Reply
  • dagamer34 - Wednesday, March 02, 2011 - link

    I thought that's what the light benchmark was, more "normal" tasks that aren't super-abusive with the SSD. Reply
  • vol7ron - Wednesday, March 02, 2011 - link

    Yes, light being "AnandTech Storage Bench 2011 - Light Workload".

    Either Light or Heavy depending on your use seems to be a combination of both random and sequential performance.

    As stated in the article:
    "I'll be sharing the full details of the benchmark in some upcoming SSD articles but here are some details:

    1) The MOASB, officially called AnandTech Storage Bench 2011 - Heavy Workload, mainly focuses on the times when your I/O activity is the highest. There is a lot of downloading and application installing that happens during the course of this test. My thinking was that it's during application installs, file copies, downloading and multitasking with all of this that you can really notice performance differences between drives.

    2) I tried to cover as many bases as possible with the software I incorporated into this test. There's a lot of photo editing in Photoshop, HTML editing in Dreamweaver, web browsing, game playing/level loading (Starcraft II & WoW are both a part of the test) as well as general use stuff (application installing, virus scanning). I included a large amount of email downloading, document creation and editing as well. To top it all off I even use Visual Studio 2008 to build Chromium during the test."
    Reply
  • therealnickdanger - Wednesday, March 02, 2011 - link

    What price would you use? MSRP? Newegg after MIR? Just pick a usage scenario that fits your usage and divide the score by the dollar amount of your favorite e-tailer... Pretty simple. Reply
  • vol7ron - Wednesday, March 02, 2011 - link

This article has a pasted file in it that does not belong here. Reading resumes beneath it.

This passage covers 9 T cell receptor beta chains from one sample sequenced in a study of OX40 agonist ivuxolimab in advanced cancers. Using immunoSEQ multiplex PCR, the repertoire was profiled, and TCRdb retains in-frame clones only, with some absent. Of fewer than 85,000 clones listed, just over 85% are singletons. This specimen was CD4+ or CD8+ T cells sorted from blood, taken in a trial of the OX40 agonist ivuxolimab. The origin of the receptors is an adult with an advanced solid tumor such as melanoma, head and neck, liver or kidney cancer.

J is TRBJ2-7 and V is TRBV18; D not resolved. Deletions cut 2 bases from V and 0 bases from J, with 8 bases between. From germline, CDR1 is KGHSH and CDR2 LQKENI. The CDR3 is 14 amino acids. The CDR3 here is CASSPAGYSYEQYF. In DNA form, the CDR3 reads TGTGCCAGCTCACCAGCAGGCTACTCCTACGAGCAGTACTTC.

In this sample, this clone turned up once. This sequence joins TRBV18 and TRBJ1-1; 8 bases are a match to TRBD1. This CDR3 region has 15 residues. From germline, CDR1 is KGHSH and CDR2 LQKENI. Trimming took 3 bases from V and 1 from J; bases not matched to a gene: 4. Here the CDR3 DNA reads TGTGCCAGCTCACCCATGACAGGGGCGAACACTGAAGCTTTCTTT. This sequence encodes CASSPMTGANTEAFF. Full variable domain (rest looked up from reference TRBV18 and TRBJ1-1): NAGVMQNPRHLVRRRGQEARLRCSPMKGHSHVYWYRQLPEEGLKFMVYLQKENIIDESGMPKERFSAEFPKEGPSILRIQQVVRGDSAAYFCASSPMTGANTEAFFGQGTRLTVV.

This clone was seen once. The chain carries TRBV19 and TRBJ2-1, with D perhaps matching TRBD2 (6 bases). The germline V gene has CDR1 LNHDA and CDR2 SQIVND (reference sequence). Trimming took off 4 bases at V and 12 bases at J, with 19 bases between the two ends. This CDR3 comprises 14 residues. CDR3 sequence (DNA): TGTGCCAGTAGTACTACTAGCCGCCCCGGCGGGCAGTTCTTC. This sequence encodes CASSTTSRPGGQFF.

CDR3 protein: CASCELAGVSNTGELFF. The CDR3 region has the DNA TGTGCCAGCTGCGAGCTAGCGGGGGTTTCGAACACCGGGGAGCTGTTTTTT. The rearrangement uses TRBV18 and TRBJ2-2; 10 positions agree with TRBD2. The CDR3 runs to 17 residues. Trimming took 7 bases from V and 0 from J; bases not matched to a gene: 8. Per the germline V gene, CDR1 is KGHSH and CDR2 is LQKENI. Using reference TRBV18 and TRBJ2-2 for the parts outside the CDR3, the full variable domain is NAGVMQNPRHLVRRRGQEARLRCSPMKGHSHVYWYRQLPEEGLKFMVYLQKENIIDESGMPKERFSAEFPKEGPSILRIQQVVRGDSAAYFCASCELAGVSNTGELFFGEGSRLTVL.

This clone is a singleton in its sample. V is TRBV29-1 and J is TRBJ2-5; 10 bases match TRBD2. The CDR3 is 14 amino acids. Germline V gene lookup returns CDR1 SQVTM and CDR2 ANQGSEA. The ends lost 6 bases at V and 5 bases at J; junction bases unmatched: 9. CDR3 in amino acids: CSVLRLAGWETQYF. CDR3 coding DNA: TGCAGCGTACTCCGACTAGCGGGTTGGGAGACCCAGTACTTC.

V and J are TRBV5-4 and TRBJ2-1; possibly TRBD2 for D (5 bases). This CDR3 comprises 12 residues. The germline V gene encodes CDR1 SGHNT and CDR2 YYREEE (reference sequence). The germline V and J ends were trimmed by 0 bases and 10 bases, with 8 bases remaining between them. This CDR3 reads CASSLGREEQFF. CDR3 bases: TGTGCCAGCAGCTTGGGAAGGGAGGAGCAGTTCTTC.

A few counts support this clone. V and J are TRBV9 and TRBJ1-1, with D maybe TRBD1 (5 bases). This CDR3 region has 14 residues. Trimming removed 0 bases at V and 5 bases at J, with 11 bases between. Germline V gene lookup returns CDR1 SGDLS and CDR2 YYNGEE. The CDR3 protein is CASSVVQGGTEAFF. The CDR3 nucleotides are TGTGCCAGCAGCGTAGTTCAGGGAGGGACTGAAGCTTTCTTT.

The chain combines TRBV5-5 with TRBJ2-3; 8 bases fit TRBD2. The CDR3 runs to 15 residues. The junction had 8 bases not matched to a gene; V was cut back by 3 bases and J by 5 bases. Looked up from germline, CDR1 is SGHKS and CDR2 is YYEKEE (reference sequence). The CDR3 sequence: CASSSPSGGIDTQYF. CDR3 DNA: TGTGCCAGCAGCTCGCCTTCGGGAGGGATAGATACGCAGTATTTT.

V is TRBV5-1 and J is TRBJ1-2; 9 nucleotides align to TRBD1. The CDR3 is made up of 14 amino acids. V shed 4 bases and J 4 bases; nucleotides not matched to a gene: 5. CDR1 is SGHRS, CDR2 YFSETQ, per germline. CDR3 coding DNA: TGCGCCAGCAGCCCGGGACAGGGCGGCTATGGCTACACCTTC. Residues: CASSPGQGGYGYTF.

Why not have both? AT has used a price grabber in the past.

    Actually, where did that go? It started to break down on the old site, but I'd like to see AT put that part shopper back up.
    Reply
  • MrDiSante - Wednesday, March 02, 2011 - link

    Realistically speaking, if you're buying computer components/peripherals, the function
    Retailer GetLowestPrice(Component component)
    {
    return Newegg;
    }
    would probably be better than the average price comparison site.
    Reply
  • marraco - Wednesday, March 02, 2011 - link

    To be useful, the comparison needs to consider RAID 0 setups. Reply
  • dagamer34 - Wednesday, March 02, 2011 - link

    It seems like the one true major difference between the Intel SSD 510 and the OCZ Vertex 3 is that one is available now while the other is only talked about in reviews. First to market is always a benefit for a manufacturer that has a decently performing product, though Newegg's markup makes early adopter's pay dearly for it.

    Of course, this leads to the important question of "when will the Vertex 3 series reach general availability?" I recently purchased a 120GB OCZ Vertex 2 for a new 2011 17" MacBook Pro and the performance is stunning compared to the stock HDD (it's my first SSD). I'm wondering if I should return the drive and just wait for the Vertex 3 because once you've gone SSD, it is so hard to go back!

    Thanks for the review Anand!
    Reply
  • dagamer34 - Wednesday, March 02, 2011 - link

    Oh, another thing. Are we going to get an SSD State of the Union for 2011? I'm guessing you're waiting to finish the reviews of most of the SSDs that are coming out this year first... Yeah, I just answered my own question, I think. :) Reply